5 Hard-to-Believe EV Facts | The Motley Fool

Electric vehicle (EV) sales have skyrocketed since 1999, when the U.S. Department of Transportation reported that only 17 hybrid electric vehicles were sold. Look even further back in the rearview mirror and you’ll find that the story of EVs is much more complicated. In 1900 — 10 years after the first EV appeared in the U.S — EVs were a common sight, accounting for nearly one out of every three cars on the road.

Returning our focus to the present — and the future — there are plenty more surprising tidbits to learn about EVs. So buckle up, let’s hit the road.

Image source: Getty Images.

1. Uncle Sam wants to see EVs across the U.S.

Although the Energy Department’s Loan Programs Office (LPO) achieved little in spurring innovation for renewable energy during President Trump’s administration, it seems that the LPO — active during the Obama administration — is pressing the gas pedal again. Earlier this month, Secretary of Energy Jennifer Granholm announced that the LPO is “back open for business.” Currently, it has nearly $18 billion available through its Advanced Technology Vehicles Manufacturing Loan Program for two groups of potential borrowers: manufacturers of advanced technology vehicles that achieve defined fuel economy targets, and manufacturers of components or materials that support eligible vehicles’ fuel economy performance.

Ford (NYSE:F), for example, received a $5.9 billion loan from the LPO and used the funds to help develop its hybrid and all-electric vehicles. Similarly, Tesla (NASDAQ:TSLA) received a $465 million loan from the LPO in January 2010. Using the loan to help build its manufacturing facility in Fremont, California, Tesla repaid the loan in full three years later, nearly nine years before it was due.

2. There’s plenty of growth down the road

Despite the challenges wrought by the COVID-19 pandemic, the EV industry prospered in 2020. According to EV-volumes.com, preliminary estimates peg global EV sales at 3.24 million, a 43% increase over the 2.26 million sold in 2019. Clearly the EV industry has come a long way in getting drivers behind the wheels of full-electric and hybrid-electric vehicles, and analysts think there’s plenty of growth remaining. Bloomberg New Energy Finance forecasts that in 2025, EVs will account for 10% of global passenger vehicle sales and will rise steadily to 58% of global sales in 2040. 

3. Rare earth elements are a pressing concern  

Enthusiasm for the burgeoning EV industry is high, but that’s not to say there aren’t challenges that lie ahead. One formidable speed bump is the industry’s reliance on rare earth elements, important components in the vehicles’ batteries and motors. In addition to the fact that they’re not readily available, a pressing concern is the fact that China is the source of the lion’s share of the global supply — about 90%, according to Adamas Intelligence. This helps explain the considerable interest in MP Materials (NYSE:MP), owner of the only rare-earth minerals mining operation in North America, whose stated mission is “to restore the full rare earth supply chain to the United States of America.” The company recently reported rare earth oxide production of 664 metric tons for 2020, representing an 8% increase over 2019.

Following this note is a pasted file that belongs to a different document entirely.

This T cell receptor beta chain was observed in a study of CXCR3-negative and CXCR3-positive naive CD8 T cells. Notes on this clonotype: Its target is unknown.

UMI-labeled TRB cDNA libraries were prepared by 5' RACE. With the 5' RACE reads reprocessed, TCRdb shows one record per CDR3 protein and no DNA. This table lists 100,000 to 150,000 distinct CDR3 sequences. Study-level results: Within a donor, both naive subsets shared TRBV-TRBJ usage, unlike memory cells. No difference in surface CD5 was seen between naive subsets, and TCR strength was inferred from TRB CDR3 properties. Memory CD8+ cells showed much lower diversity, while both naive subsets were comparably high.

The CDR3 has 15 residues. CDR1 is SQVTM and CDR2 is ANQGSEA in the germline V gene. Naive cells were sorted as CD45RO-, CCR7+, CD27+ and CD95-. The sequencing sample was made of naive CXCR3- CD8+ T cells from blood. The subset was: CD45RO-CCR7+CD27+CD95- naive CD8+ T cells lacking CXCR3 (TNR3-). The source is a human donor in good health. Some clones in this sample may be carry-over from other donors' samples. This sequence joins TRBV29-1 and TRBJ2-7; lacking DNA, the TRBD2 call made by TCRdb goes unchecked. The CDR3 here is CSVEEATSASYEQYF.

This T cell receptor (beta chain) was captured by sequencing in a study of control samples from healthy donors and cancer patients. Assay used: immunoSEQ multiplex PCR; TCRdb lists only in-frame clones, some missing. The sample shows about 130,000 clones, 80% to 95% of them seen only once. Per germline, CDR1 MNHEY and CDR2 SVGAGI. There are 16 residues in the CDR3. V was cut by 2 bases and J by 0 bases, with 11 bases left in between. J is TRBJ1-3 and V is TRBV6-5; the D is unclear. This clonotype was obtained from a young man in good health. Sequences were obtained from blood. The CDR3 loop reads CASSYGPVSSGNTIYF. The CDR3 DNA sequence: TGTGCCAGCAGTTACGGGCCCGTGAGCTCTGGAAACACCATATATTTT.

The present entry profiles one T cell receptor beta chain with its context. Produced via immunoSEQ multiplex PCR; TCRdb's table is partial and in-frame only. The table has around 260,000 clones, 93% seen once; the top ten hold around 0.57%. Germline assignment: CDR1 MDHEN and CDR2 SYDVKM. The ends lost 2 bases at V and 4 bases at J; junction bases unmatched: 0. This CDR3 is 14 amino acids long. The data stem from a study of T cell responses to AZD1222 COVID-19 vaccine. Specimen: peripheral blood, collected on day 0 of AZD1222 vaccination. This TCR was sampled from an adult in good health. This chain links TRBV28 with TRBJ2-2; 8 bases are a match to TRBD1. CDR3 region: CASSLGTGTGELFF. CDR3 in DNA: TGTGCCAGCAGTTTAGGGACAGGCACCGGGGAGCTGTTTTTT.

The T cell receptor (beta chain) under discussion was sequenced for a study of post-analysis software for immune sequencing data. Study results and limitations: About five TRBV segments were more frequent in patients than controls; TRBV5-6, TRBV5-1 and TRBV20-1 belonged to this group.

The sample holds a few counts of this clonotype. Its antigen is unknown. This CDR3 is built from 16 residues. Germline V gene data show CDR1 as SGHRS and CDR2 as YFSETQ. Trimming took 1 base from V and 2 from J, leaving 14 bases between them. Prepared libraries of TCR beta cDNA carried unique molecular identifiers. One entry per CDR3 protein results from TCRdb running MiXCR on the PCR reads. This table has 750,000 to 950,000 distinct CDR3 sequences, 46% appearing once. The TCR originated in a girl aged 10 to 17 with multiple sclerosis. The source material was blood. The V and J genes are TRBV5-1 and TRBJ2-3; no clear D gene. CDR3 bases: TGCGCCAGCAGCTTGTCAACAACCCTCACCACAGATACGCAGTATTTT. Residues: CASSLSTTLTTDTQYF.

4. Traditional auto manufacturers are fired up about all-electric vehicles

Believing that the global appetite for EVs will only continue to grow, numerous automakers have announced their intentions to go all-electric in their offerings. Earlier this month, Swedish automaker Volvo announced that it plans to no longer offer internal combustion engine vehicles, including hybrids, by 2030. Owned by Geely Automobile Holdings (OTC:GELYY), Volvo also stated that it’s targeting half of global sales to be fully electric, with the other half to be hybrid models by 2025.

Domestic automakers are also charged up about going all-in on EVs. General Motors (NYSE:GM), for example, expects to offer 30 all-electric vehicle models globally by 2023, and it plans to only offer all-electric light-duty vehicles by 2035. Ford, moreover, expects to only sell electric passenger vehicles in Europe by 2030.

5. Biden is charging ahead with a charging infrastructure

Espousing enthusiasm for the EV industry during his presidential campaign, President Biden further demonstrated his zeal in January when he announced his desire to transition the government’s fleet of internal combustion vehicles to EVs. But that’s far from the only signal that the Oval Office is fond of the prospect of EVs. In early March, Biden also set a goal of deploying 500,000 charging stations throughout the country. His $3 trillion infrastructure plan, the specifics of which are expected to be released this week, will further detail development of the EV charging station infrastructure.

Reaching the finish line

From the flurry of EV manufacturers that have gone public over the last year by way of special purpose acquisition companies to the legacy automakers that are going all-in on all-electric vehicles, the EV industry represents a viable opportunity for growth-oriented investors. Of course, those expecting EV-related stocks to drive big gains in their portfolios should do their due diligence, as there is still plenty of risk tied to many of the EV-focused companies. 

This article represents the opinion of the writer, who may disagree with the “official” recommendation position of a Motley Fool premium advisory service. We’re motley! Questioning an investing thesis — even one of our own — helps us all think critically about investing and make decisions that help us become smarter, happier, and richer.